Week4: Feminist data

What would feminist data visualization look like?

At first, I was kind of unsure why gender is linked to data. I agreed on that there are many missing data from mapping, and we should restore those data for more accuracy in a more fair and objective way.  But how should we verify and testify those data if they are incorrect? Should we be criticising the researcher or designer? I am not trying to ignore the feminism part of the mapping, it would just that science and data are very neutralized and I am afraid that having gender would make it too personal?

And then I read another article from the same author: Missing Women, blank maps, and data voids. Then I realized that we should reflect the inequality on the maps which are mostly invisible, we should give more perspectives on the map by different gender roles to make the map more precise and valid data. Creating feminist data visualization would feel like archaeology because we would be restoring the data that was not public, and we may found another stunning perspective on the data which contains the hidden flaw.

Maps could still hold perspectives by not being bias. Gendered information is not being biased, it is just another factor that should be included to have a richer content. I then see how powerless women were by omitting their perspectives and opinion from the map. Omitting data could also extend to ethnicity that may prove the data could be less valid than we thought.

Representation and the Necessity of Interpretation

By reading this article”Representation and the Necessity of Interpretation” by Laura Kurgan, I realized how political and powerful a map could be. The Google map holds tons of privacy information and tracks our information day-to-day and they are constantly being exposed to US government and other corporations, and our minds are being controlled them like we are being trapped in the “Truman Show”.

It reminds me of the map we would use for war. I was shocked that map is indeed the power, even though it was covered up by neutralization. In ancient Chinese history, maps are a very important weapon to track and understand their situation in war, I guess it’s the same for any war, but there’s a famous strategist in China that utilizes his knowledge of mapping to distinguish the future of the Three Kingdoms. The map determines not only how to fight the war, also knowing the political issues from the enemy and to take control remotely.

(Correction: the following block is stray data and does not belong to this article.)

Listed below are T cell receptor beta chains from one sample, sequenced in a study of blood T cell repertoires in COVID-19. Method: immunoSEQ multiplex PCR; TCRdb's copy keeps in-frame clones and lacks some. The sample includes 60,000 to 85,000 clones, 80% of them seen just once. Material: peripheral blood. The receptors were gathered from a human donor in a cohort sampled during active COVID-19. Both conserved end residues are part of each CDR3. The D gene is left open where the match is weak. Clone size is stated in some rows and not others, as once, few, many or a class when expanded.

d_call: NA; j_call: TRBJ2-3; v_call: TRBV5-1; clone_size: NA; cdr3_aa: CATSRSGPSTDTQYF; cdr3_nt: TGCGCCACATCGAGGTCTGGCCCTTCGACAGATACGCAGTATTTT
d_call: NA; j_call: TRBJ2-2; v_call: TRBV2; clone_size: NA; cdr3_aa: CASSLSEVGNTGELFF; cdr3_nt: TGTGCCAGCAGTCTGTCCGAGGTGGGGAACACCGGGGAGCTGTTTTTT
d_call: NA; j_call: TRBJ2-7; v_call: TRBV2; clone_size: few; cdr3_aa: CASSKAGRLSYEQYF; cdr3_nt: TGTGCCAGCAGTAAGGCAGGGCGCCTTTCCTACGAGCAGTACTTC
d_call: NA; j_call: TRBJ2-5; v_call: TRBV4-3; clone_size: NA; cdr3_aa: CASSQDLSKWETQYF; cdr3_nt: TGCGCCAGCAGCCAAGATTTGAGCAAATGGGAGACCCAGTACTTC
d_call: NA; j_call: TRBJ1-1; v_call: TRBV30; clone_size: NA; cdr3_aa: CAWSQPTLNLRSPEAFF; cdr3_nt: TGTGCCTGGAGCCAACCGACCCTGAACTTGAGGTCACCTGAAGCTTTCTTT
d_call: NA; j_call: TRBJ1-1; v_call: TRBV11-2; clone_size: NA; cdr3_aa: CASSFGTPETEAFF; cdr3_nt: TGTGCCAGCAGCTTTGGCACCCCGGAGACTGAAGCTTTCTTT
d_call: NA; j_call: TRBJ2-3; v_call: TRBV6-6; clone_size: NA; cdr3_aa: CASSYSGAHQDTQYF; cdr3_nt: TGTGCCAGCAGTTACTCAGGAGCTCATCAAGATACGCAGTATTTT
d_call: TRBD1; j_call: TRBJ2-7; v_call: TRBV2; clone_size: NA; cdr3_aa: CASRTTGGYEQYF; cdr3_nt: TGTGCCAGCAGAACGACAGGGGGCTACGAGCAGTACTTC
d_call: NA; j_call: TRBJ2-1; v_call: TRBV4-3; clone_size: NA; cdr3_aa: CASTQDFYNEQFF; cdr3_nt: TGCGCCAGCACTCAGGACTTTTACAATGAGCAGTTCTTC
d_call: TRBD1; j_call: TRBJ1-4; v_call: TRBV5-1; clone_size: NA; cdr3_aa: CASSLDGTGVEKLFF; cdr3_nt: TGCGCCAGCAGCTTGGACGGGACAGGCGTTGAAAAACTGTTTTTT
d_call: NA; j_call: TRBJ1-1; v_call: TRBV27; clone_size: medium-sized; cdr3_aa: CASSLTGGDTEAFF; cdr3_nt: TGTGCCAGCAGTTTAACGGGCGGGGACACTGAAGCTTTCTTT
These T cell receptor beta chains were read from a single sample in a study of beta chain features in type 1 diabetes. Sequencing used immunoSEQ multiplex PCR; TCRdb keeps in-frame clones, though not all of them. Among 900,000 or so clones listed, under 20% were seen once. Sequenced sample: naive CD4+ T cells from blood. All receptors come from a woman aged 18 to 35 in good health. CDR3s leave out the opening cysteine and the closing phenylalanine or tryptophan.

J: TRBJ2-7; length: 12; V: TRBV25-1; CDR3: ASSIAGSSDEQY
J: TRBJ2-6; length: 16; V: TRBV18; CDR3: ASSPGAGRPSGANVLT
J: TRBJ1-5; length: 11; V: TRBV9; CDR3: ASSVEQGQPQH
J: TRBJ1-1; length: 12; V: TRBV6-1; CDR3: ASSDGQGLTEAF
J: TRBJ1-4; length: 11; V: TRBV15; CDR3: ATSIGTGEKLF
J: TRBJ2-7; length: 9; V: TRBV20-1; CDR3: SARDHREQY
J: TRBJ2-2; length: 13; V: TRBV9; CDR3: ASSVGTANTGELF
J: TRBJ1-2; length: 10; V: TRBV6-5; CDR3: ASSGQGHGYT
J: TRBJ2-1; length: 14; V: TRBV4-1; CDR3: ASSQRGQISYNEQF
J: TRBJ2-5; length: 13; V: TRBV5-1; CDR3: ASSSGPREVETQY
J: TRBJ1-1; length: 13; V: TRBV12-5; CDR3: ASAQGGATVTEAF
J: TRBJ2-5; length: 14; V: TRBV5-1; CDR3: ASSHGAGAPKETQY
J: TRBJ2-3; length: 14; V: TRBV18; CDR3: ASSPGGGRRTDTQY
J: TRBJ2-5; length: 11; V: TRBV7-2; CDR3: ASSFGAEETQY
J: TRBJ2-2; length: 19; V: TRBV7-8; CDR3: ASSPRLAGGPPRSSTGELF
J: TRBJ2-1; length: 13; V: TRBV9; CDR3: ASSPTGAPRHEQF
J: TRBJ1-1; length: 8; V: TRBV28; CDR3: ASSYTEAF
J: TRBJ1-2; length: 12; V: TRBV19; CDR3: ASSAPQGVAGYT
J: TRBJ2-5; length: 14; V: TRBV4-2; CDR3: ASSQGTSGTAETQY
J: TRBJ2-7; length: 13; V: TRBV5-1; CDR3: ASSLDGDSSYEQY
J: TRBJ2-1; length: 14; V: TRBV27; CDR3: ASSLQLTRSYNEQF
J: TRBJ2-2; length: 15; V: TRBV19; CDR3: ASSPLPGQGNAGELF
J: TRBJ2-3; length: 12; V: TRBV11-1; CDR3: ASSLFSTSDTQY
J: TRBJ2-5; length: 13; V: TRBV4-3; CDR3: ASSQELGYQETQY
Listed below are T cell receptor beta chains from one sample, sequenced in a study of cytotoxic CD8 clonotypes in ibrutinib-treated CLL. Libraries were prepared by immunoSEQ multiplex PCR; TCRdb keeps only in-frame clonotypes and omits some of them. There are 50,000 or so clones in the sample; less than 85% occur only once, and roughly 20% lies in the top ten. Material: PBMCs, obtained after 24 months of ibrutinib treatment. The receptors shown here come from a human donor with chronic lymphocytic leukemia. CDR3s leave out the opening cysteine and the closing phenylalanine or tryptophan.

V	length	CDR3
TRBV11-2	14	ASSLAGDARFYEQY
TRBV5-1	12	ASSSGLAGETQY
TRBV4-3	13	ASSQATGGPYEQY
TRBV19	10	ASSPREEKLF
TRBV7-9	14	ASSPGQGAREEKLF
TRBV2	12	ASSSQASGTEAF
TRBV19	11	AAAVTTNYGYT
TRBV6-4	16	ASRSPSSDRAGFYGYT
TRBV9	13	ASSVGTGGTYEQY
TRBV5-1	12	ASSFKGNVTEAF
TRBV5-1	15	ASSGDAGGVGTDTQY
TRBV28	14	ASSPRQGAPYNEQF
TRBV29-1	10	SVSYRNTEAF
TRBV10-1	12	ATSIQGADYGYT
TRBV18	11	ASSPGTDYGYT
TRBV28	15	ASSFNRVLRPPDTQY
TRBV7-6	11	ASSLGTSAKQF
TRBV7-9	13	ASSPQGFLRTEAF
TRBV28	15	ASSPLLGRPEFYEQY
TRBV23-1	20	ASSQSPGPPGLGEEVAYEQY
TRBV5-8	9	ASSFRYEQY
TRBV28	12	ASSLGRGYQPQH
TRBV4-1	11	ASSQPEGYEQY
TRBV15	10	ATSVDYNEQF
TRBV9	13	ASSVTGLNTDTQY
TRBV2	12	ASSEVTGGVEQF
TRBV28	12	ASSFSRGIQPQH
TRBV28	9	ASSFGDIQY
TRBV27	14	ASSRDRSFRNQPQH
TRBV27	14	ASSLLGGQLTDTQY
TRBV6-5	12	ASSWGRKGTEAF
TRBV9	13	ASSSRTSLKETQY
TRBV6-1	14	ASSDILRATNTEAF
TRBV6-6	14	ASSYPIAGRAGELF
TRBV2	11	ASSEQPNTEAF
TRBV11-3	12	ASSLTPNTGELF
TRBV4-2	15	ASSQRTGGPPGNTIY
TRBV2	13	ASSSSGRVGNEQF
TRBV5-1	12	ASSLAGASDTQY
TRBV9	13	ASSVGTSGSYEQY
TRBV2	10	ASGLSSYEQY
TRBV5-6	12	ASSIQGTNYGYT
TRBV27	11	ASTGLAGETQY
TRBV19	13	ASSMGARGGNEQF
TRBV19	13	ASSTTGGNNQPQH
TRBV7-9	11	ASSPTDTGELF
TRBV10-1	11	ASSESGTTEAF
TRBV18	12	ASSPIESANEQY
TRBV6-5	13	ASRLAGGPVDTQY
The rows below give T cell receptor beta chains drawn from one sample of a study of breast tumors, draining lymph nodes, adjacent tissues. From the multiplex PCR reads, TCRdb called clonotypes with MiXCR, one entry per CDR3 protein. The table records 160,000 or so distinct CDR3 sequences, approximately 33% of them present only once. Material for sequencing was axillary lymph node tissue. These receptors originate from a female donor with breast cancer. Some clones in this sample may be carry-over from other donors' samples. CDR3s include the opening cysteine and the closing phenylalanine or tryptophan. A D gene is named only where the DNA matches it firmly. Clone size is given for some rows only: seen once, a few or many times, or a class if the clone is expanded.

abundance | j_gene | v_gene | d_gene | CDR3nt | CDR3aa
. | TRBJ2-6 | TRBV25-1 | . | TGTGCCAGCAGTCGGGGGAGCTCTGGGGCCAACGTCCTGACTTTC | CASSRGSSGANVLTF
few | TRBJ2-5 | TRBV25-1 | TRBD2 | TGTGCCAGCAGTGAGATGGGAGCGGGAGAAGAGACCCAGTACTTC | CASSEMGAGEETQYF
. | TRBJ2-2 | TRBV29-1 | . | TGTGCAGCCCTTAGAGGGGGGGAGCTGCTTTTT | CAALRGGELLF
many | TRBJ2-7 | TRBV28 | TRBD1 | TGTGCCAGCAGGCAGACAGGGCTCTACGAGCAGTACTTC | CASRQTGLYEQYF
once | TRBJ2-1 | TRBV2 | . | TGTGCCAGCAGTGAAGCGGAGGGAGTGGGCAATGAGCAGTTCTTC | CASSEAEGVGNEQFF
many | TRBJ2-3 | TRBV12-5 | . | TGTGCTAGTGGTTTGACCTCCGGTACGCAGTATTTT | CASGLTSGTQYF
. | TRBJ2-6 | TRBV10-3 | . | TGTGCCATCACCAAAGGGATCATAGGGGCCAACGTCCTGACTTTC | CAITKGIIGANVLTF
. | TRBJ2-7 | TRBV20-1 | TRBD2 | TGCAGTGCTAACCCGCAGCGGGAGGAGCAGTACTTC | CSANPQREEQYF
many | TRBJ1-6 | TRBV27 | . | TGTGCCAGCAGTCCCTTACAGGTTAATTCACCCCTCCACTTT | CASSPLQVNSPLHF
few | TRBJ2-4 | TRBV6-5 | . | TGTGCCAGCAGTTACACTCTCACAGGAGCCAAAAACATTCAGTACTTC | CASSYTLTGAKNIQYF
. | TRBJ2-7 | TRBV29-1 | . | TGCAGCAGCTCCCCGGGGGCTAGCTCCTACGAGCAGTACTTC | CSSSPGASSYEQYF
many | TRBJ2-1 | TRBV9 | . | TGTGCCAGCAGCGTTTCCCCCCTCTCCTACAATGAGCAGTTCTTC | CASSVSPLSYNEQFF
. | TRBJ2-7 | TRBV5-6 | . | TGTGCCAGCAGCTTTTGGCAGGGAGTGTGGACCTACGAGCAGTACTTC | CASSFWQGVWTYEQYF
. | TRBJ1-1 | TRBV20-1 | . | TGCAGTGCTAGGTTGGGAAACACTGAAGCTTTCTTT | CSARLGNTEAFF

(I used to play this game called Three Kingdoms, you need maps anytime in the game to know if you are winning or losing the war. )


To put it another way, there is no such thing as raw data. Data are always translated such that they might be presented. The images, lists, graphs, and maps that represent those data are all interpretations. And there is no such thing as neutral data. Data are always collected for specific purppose, by a combination of people, technology, money, commerce, and government. The phrase “data visualization,” in that sense, is a bit redundant: data are already a visualization.

The above quotes are my favorite in the article. It almost summarized what map actually is. The map now is sold and para-empirical, gaining transparency but at the same time losing privacy. The map holds a sense of the reality, may or may not record what had happened, and it could be false information that controls people’s mind, the perspectives of the world. This creates the fundamental meaning of what map we should be making. How do we use the map to gain inequality and rights? In my final project, I might be in between how environment/government affects our mental health or restoring the missing Asian-American immigrant history.

Reference: https://github.com/MimiOnuoha/Impossible-Maps/blob/master/readings/kurgan2.pdf 

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